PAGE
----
Drawing Purchased At Yard Sale For $30 Found To Be Worth More Than $10 Million

Agnews Gallery

Treasures are everywhere, if you know where to look. And every now and then the treasure you find is worth far more than you ever imagined.

Such was the case for Clifford Schorer, a Boston-based art collector, who stumbled across a rare, centuries-old drawing en route to a party in 2019. According to Schorer, he had forgotten to purchase a gift to bring to the party so stopped by a bookstore in hopes of purchasing a last-minute gift. The bookstore owner told the collector that his friend had a drawing that they thought might have been done by Albrecht Durer, a renown German artist known as “one of the most important artists…of the European Renaissance.”


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Schorer agreed to look at the drawing, but wasn’t optimistic that it was indeed a Durer as it had been more than 100 years since a drawing by the artist had been discovered. But, that pessimism was replaced with elation when Schorer returned to examine the drawing a few weeks later.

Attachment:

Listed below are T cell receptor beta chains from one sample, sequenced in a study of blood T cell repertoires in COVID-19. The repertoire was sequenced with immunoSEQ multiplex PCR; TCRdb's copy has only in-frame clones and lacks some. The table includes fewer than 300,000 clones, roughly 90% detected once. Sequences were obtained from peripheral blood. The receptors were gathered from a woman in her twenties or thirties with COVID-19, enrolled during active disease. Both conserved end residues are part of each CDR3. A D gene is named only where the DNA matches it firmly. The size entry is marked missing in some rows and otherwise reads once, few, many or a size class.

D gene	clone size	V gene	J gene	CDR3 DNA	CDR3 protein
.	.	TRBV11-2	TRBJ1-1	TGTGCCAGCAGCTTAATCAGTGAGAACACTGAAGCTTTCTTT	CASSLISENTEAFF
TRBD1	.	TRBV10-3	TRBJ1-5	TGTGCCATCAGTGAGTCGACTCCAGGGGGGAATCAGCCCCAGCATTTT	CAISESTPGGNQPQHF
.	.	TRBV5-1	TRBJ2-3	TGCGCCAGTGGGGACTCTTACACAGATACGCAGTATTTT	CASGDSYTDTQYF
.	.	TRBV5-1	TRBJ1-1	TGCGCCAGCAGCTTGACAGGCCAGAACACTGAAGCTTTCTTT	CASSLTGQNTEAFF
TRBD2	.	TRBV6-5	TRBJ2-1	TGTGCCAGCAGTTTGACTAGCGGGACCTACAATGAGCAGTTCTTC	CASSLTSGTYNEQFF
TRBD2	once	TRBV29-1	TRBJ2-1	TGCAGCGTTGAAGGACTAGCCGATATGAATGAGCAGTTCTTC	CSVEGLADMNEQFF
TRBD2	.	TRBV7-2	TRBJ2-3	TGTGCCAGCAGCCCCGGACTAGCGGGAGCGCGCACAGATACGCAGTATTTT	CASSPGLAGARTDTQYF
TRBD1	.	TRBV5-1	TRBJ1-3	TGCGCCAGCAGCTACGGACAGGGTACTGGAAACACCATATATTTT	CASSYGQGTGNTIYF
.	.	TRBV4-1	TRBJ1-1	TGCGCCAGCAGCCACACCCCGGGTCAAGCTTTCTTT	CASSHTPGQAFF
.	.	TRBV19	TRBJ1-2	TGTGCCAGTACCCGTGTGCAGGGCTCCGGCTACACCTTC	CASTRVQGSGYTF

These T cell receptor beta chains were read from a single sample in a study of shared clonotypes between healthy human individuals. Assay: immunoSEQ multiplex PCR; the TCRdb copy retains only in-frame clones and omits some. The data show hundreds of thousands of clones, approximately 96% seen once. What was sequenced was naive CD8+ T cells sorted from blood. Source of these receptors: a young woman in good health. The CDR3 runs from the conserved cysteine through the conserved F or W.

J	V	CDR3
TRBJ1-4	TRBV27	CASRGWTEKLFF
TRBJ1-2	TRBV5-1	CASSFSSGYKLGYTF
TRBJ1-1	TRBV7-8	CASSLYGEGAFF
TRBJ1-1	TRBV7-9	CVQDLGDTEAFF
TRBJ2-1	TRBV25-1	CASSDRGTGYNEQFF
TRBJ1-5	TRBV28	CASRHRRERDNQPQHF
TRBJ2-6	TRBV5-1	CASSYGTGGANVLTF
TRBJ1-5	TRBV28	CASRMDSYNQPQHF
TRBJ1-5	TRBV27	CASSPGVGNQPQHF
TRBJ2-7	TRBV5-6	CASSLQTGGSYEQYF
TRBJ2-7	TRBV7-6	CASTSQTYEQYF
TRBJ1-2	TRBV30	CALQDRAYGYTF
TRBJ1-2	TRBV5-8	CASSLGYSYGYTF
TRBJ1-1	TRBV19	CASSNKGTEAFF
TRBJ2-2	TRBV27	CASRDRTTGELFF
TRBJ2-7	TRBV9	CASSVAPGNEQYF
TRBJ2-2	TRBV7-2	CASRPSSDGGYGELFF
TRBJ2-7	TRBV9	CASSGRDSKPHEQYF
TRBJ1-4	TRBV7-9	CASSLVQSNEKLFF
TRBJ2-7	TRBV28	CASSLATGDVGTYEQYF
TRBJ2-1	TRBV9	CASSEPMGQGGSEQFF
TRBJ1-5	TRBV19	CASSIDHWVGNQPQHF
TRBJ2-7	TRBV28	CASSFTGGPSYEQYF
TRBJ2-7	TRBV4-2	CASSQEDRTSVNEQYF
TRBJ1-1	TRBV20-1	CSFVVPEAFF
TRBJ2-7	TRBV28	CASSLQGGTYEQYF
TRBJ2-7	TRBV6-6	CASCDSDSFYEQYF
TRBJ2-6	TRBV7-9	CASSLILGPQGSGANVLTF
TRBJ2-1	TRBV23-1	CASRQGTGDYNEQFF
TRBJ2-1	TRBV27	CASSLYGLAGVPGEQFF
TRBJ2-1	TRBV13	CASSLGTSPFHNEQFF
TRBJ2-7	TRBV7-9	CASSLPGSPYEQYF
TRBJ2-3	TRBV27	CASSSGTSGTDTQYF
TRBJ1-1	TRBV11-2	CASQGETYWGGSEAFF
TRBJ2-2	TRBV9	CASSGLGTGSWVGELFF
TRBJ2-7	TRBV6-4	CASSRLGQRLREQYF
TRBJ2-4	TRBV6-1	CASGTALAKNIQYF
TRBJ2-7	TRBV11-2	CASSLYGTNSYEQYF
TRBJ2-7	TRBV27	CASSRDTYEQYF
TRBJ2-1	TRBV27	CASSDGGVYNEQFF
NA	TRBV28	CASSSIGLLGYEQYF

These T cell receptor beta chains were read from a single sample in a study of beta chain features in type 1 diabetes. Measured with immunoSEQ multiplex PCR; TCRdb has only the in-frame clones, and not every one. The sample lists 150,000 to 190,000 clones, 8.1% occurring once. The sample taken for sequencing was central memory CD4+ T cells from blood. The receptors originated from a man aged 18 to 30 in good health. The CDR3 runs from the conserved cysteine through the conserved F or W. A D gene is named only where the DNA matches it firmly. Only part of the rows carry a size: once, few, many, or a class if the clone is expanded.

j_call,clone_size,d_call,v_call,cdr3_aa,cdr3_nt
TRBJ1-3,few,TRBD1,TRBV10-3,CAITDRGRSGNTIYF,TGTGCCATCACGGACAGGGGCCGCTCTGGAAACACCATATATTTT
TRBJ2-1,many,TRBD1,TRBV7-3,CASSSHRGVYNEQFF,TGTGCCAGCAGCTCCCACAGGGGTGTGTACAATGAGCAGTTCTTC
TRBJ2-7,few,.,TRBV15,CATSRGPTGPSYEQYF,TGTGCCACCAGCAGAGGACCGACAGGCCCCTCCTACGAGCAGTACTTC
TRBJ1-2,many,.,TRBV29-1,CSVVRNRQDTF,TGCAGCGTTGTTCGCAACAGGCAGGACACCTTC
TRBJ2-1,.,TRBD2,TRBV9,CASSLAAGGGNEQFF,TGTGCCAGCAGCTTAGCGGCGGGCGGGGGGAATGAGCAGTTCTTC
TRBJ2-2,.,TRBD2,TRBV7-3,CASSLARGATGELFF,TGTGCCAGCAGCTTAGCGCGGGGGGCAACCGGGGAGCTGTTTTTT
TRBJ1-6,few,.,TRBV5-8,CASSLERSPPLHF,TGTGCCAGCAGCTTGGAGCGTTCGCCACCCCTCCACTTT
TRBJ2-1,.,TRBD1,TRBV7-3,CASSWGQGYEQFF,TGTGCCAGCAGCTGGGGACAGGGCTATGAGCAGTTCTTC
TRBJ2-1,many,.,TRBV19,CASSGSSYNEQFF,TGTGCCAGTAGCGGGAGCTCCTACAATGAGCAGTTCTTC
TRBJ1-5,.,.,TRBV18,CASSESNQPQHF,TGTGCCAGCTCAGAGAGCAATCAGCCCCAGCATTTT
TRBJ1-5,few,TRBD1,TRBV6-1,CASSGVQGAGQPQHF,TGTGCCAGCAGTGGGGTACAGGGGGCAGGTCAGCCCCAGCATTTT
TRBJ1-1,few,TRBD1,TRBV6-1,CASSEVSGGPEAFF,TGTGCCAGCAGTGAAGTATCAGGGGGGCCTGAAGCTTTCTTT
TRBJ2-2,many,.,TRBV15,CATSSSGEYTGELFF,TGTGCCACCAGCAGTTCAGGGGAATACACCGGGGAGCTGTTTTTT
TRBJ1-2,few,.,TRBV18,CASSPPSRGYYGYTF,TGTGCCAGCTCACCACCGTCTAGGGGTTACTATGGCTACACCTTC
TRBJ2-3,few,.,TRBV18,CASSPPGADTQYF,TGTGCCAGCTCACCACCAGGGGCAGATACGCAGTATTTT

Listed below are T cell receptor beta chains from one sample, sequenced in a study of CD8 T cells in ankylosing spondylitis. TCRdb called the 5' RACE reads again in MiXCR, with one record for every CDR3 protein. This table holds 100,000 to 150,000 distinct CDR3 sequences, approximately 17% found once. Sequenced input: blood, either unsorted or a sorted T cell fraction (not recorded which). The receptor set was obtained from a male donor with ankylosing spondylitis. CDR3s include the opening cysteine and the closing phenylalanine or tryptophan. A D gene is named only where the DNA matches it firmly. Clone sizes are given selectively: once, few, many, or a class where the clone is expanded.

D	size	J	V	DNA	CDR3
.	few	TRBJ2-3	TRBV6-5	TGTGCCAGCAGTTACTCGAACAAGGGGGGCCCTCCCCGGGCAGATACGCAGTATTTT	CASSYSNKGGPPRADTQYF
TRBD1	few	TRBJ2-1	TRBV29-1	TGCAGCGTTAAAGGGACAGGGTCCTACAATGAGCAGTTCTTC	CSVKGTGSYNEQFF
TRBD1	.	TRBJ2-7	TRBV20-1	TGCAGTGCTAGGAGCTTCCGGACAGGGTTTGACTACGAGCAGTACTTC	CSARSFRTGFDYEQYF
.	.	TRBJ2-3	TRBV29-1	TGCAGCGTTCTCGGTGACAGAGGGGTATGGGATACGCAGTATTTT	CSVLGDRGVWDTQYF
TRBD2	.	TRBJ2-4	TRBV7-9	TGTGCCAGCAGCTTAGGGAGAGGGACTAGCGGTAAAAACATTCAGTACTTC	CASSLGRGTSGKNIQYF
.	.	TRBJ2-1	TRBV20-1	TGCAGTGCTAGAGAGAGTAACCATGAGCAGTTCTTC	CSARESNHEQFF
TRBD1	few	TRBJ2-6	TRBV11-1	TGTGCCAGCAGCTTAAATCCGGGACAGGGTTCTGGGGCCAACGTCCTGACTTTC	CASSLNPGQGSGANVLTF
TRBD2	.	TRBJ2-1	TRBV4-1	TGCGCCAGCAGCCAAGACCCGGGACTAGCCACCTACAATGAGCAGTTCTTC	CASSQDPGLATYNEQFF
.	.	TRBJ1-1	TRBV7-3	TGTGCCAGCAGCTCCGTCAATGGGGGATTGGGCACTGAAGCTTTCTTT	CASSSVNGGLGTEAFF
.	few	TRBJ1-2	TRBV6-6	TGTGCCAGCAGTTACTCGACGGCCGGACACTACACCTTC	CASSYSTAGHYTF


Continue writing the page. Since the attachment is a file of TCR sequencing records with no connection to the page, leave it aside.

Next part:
“I think it’s either the greatest forgery I’ve ever seen or a masterpiece,” Schorer told the owner, who wishes to remain anonymous.

The drawing, titled “The Virgin and Child” could date back as far as 1503 and had been purchased at a yard sale at the home of a Massachusetts architect who had been gifted the piece from his father who was an art dealer, Schorer said.

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Schorer spent the next three years working to verify the artwork’s authenticity, even traveling overseas 17 times to consult with some of the world’s greatest art experts. After undergoing “technical age analysis,” Schorer believes the artwork is indeed a Durer and estimates that it is worth in excess of $10 million.

“It’s probably fair to say he’s one of the greatest graphic designers that ever lived — a pioneer in engraving and drawing. He was a maestro in black and white, and his famous prints … inspired artists all over the world.”

The drawing is currently being promoted by London auction house Agnews Gallery, which put it on display to New York’s Colgnahi gallery.